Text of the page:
By Sally Voris
A report on Roadside's multi-year, community-building residency in Patapsco, MD
The place I call home is Elkridge, Maryland, a two stoplight town where I grew up. Located in the central Patapsco Valley, it is one of several small towns built in the 1700's along the Patapsco River about 10 miles southwest of Baltimore. Up until one generation ago, Elkridge and its neighboring Valley towns were small, tightly-knit communities.
In the 1960's, the planned community of Columbia, Maryland began construction within five miles of the Valley, and it's completion brought 100,000 people to Howard County in less than 30 years. Attracted by jobs and good schools, the population of Elkridge exploded from 5,000 to 30,000, seemingly overnight.
The population boom brought financial prosperity, but it also diminished community cohesiveness. A community organization of which I am part, Friends of the Patapsco Valley and Heritage Greenway, Inc., wanted to find a way to bridge the cultural divide between old-time residents and newcomers -- to share with newcomers the town's history, culture, and sense of deeply-felt community. We had undertaken an oral history project, but wanted to find a way to make that history more publicly engaging.
Enter Roadside Theater. In June 2000, Friends of the Patapsco Valley and the Howard County Sesquicentennial Project brought Roadside members Ron Short and Kim Neal Cole to Elkridge to begin a residency with us. Our first event was a covered dish supper and performance by Ron and Kim, where we told the community about the story collecting that would take place in the months to come.
At the workshop the next day, Ron and Kim taught Roadside Theater's story circle process to the Heritage Greenway committee, the Sesquicentennial Project, and other invited community folks, because we planned to use the story circle process in up-coming story collecting efforts.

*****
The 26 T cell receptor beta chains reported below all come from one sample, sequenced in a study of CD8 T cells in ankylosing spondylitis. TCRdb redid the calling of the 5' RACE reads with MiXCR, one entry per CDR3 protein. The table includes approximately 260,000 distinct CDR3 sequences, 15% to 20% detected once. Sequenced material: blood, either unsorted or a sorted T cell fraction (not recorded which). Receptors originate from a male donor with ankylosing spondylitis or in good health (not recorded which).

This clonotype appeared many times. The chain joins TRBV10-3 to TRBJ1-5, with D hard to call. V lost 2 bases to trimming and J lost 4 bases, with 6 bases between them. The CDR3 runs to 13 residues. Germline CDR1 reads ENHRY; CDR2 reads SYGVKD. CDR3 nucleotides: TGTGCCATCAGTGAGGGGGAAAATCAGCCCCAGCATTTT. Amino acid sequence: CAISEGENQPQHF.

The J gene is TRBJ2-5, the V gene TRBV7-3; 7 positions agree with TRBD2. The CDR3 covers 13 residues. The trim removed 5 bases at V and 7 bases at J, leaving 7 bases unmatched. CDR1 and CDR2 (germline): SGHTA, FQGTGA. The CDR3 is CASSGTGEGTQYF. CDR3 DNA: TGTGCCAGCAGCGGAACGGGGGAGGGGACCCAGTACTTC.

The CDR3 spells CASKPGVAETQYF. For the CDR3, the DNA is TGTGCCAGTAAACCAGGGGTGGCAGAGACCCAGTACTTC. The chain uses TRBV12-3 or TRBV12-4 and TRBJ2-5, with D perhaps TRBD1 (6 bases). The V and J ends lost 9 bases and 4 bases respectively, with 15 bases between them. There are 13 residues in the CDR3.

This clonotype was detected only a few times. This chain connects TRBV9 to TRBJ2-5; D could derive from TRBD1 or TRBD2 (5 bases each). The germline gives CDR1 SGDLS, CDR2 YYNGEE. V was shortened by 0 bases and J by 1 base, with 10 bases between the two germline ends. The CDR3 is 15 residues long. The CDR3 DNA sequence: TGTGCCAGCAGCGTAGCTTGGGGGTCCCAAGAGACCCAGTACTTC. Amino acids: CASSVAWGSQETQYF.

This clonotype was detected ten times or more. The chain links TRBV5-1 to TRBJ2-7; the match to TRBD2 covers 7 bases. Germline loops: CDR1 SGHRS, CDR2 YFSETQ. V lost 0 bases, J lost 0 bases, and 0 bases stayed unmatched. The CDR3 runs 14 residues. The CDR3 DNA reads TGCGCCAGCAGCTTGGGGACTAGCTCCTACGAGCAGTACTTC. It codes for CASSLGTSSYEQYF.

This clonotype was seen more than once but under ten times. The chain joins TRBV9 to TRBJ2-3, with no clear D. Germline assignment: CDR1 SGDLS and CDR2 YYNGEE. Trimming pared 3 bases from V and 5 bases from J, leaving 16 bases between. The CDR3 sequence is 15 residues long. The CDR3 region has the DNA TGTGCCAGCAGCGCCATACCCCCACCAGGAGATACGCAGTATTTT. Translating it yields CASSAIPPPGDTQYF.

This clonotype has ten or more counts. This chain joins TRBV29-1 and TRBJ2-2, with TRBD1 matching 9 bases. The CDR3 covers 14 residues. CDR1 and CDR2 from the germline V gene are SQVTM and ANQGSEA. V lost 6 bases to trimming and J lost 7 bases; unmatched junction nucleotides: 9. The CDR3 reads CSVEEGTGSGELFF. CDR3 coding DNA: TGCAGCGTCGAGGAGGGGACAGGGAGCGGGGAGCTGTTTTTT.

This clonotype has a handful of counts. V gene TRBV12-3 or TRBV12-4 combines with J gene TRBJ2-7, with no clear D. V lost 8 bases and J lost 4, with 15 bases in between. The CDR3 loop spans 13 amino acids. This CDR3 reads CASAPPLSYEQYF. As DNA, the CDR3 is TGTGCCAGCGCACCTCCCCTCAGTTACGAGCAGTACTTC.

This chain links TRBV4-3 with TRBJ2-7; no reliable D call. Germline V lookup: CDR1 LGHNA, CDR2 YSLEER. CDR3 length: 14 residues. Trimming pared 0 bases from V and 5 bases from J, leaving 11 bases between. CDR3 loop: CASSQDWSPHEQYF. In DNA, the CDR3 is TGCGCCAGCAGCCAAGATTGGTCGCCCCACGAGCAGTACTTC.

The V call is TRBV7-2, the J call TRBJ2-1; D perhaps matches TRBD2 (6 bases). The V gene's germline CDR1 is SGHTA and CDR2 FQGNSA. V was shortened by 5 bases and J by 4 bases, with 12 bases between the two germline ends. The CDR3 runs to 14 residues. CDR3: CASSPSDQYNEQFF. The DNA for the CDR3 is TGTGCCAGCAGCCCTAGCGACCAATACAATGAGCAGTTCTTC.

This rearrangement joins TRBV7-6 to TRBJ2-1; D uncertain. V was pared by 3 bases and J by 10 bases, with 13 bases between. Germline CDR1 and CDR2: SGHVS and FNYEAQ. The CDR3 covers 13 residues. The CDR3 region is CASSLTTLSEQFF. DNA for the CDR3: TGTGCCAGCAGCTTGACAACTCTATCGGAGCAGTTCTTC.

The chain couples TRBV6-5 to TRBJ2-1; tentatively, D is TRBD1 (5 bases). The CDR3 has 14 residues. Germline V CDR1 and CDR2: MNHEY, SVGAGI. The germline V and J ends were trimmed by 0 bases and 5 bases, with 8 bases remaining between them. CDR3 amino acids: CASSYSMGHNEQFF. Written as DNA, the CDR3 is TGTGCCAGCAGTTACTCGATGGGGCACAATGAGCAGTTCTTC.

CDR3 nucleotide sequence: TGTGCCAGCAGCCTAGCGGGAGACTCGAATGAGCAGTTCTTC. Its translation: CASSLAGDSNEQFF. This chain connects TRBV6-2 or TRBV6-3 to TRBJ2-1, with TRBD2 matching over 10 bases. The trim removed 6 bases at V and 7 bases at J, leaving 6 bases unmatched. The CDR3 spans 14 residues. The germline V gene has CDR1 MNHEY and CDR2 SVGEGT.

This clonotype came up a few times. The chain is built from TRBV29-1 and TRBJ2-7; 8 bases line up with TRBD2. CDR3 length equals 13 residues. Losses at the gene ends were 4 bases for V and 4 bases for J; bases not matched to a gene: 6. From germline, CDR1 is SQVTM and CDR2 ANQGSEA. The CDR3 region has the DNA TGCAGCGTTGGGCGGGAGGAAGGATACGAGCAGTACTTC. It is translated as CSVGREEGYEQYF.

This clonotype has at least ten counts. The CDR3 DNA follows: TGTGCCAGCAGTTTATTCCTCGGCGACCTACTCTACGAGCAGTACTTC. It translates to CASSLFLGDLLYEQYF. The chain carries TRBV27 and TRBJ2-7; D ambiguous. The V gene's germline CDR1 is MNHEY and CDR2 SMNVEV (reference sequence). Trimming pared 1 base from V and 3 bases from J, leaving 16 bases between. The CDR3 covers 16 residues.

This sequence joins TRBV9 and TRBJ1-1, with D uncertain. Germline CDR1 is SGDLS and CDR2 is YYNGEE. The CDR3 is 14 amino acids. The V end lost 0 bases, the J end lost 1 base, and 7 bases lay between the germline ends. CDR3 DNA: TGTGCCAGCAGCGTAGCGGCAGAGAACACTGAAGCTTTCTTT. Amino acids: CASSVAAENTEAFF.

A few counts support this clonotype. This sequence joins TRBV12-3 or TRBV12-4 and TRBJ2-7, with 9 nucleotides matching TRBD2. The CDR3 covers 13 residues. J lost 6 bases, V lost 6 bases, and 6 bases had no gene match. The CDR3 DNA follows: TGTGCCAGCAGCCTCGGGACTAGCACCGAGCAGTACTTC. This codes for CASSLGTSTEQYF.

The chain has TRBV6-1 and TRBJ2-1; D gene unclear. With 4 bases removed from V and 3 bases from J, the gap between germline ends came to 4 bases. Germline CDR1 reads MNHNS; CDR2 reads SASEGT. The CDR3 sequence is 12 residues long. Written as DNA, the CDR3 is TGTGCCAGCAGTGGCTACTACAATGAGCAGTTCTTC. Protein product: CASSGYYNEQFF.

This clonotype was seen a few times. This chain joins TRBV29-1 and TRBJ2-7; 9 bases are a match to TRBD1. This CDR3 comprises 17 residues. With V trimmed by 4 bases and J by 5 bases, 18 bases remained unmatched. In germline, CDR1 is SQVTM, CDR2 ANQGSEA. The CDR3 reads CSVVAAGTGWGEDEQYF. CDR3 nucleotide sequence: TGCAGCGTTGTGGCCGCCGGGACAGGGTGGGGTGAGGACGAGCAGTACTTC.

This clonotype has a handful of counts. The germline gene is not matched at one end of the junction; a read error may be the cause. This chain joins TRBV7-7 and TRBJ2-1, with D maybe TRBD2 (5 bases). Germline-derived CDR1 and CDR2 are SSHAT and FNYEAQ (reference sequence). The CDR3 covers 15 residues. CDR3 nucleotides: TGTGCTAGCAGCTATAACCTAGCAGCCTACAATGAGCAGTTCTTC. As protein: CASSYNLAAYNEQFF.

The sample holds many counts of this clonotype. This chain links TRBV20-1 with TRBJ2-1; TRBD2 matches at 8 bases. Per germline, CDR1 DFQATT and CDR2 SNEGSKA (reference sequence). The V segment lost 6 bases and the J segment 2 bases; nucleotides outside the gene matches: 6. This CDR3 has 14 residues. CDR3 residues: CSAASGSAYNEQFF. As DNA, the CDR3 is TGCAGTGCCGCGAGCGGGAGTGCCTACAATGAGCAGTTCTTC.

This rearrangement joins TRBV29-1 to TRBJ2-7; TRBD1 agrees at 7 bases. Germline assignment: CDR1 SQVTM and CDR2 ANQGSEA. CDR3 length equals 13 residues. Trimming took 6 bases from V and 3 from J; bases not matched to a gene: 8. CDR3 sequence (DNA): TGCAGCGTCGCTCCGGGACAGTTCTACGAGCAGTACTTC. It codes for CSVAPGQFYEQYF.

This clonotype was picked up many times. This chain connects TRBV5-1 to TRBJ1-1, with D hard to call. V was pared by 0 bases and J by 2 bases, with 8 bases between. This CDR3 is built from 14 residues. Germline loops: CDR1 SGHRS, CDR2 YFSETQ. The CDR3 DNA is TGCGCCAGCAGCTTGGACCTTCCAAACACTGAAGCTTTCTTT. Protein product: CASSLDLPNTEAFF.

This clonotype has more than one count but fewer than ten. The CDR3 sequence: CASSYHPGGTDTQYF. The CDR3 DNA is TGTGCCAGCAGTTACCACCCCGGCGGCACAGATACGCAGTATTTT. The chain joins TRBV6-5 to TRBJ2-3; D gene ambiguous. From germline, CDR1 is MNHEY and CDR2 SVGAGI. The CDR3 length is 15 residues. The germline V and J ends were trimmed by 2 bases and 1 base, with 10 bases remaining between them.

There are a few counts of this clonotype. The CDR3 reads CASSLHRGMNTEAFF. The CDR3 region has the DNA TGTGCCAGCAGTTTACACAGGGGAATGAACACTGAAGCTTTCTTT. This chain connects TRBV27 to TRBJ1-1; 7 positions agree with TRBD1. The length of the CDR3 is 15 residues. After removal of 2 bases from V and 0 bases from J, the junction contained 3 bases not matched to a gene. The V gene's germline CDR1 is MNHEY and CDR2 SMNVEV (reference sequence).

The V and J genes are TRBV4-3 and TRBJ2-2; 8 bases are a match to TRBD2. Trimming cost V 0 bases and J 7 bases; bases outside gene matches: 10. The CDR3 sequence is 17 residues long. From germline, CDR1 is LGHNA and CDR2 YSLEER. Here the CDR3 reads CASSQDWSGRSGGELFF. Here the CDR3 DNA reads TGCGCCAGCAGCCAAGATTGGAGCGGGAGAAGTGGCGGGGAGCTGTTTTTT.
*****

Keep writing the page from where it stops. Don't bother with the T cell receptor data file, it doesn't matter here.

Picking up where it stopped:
That day, a group of twelve of us, old-timers and newcomers, sat in a circle and shared stories that brought tears to our eyes. Our individual stories were different, but through them we recognized our shared humanity, our struggle to find meaning and purpose in our lives.
Several months later, in September, after much story gathering and telephone consultation with Roadside Theater, Ron and Kim returned to show us how to turn our stories into simple scripts. With community folks as cast, we staged and performed several stories collected from older people in the towns of Elkridge, Ellicott City, Catonsville, Daniels, and surrounding areas.
Some stories were wonderful memories; others, such as our previously untold stories of prejudice and segregation, were difficult. Audience members at the performance nodded and smiled and frowned as they listened to stories that reflected their shared experience.
In November, Ron and Kim visited again to help us turn our stories into a full-blown play with music. We titled it, It was a Completely Different World. By this time, we were beginning to develop a core group of local performers including a local storyteller, a musician, and an older woman who wanted to make sure there was an African American voice in the Sesquicentennial Project. We rehearsed our new play and performed it for a community audience at the Benjamin Banneker Cultural Heritage Center.
Encouraged by the warm audience response, we performed It Was a Completely Different World in June and July 2001 at the University of Maryland Baltimore County Library, where a photo exhibit of the Sesquicentennial Project was on display.
With Ron's help, we went on to script and mount a second play, Home for the Fourth, which we performed at the Howard County Fourth of July Celebration. Home was well received, and a new community theater, the Patapsco Players, was born. Now we have two scripts and a group of performers to play them. We are planning more story circles, school residencies, and workshops for librarians and storytelling groups. And, we want Roadside to come visit once a year to help us with our program.
This entire adventure has been a wonderful community-building process. It has given everyone a chance to participate by telling their own stories and listening to others; it has also given our community an opportunity to create art together -- by weaving together stories and songs that represent the soul of our communities. Through the Roadside residency, I found out that I have a talent for making these things happen.
I hope to continue this work. I think one of the greatest needs in our society today is the yearning to understand and to be understood. Theater can build bridges of understanding between rich and poor, black and white, old and young, long-time resident and new immigrant. Live theater can electrify and transform a community -- exposing unresolved hurts and celebrating the invisible threads that bind us one to another and to the place we call home.
Sally Voris is a poet, writer, and visual artist.
Ms. Voris is the founder, director, playwright,
and central storyteller for the Patapsco Players.
She lives in Elkridge, Maryland.
© 2002 Roadside Theater